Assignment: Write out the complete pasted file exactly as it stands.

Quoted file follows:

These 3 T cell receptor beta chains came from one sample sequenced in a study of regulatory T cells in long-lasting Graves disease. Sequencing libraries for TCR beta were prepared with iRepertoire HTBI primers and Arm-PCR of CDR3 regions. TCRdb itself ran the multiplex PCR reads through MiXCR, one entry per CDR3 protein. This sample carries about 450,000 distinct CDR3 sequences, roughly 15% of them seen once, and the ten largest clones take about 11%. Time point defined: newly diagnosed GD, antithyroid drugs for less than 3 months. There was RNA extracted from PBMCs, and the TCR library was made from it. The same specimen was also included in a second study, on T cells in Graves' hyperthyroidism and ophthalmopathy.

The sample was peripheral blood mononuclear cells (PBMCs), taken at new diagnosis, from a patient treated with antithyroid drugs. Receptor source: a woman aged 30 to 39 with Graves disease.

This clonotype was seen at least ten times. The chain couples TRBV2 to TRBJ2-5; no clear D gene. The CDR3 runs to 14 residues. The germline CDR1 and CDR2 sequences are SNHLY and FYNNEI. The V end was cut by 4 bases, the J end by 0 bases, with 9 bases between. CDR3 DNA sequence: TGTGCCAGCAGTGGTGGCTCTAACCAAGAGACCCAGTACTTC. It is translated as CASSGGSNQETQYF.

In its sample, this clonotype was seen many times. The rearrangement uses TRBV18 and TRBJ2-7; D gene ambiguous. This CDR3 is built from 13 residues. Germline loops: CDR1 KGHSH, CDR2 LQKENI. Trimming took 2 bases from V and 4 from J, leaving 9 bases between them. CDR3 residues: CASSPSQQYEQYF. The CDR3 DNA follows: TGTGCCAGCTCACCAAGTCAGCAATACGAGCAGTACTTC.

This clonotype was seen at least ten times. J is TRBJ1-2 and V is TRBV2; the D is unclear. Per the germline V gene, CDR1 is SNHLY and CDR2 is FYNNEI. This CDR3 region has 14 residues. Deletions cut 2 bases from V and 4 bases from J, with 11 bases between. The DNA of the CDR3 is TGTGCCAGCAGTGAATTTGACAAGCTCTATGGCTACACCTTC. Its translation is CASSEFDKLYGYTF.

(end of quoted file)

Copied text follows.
These 3 T cell receptor beta chains came from one sample sequenced in a study of regulatory T cells in long-lasting Graves disease. Sequencing libraries for TCR beta were prepared with iRepertoire HTBI primers and Arm-PCR of CDR3 regions. TCRdb itself ran the multiplex PCR reads through MiXCR, one entry per CDR3 protein. This sample carries about 450,000 distinct CDR3 sequences, roughly 15% of them seen once, and the ten largest clones take about 11%. Time point defined: newly diagnosed GD, antithyroid drugs for less than 3 months. There was RNA extracted from PBMCs, and the TCR library was made from it. The same specimen was also included in a second study, on T cells in Graves' hyperthyroidism and ophthalmopathy.

The sample was peripheral blood mononuclear cells (PBMCs), taken at new diagnosis, from a patient treated with antithyroid drugs. Receptor source: a woman aged 30 to 39 with Graves disease.

This clonotype was seen at least ten times. The chain couples TRBV2 to TRBJ2-5; no clear D gene. The CDR3 runs to 14 residues. The germline CDR1 and CDR2 sequences are SNHLY and FYNNEI. The V end was cut by 4 bases, the J end by 0 bases, with 9 bases between. CDR3 DNA sequence: TGTGCCAGCAGTGGTGGCTCTAACCAAGAGACCCAGTACTTC. It is translated as CASSGGSNQETQYF.

In its sample, this clonotype was seen many times. The rearrangement uses TRBV18 and TRBJ2-7; D gene ambiguous. This CDR3 is built from 13 residues. Germline loops: CDR1 KGHSH, CDR2 LQKENI. Trimming took 2 bases from V and 4 from J, leaving 9 bases between them. CDR3 residues: CASSPSQQYEQYF. The CDR3 DNA follows: TGTGCCAGCTCACCAAGTCAGCAATACGAGCAGTACTTC.

This clonotype was seen at least ten times. J is TRBJ1-2 and V is TRBV2; the D is unclear. Per the germline V gene, CDR1 is SNHLY and CDR2 is FYNNEI. This CDR3 region has 14 residues. Deletions cut 2 bases from V and 4 bases from J, with 11 bases between. The DNA of the CDR3 is TGTGCCAGCAGTGAATTTGACAAGCTCTATGGCTACACCTTC. Its translation is CASSEFDKLYGYTF.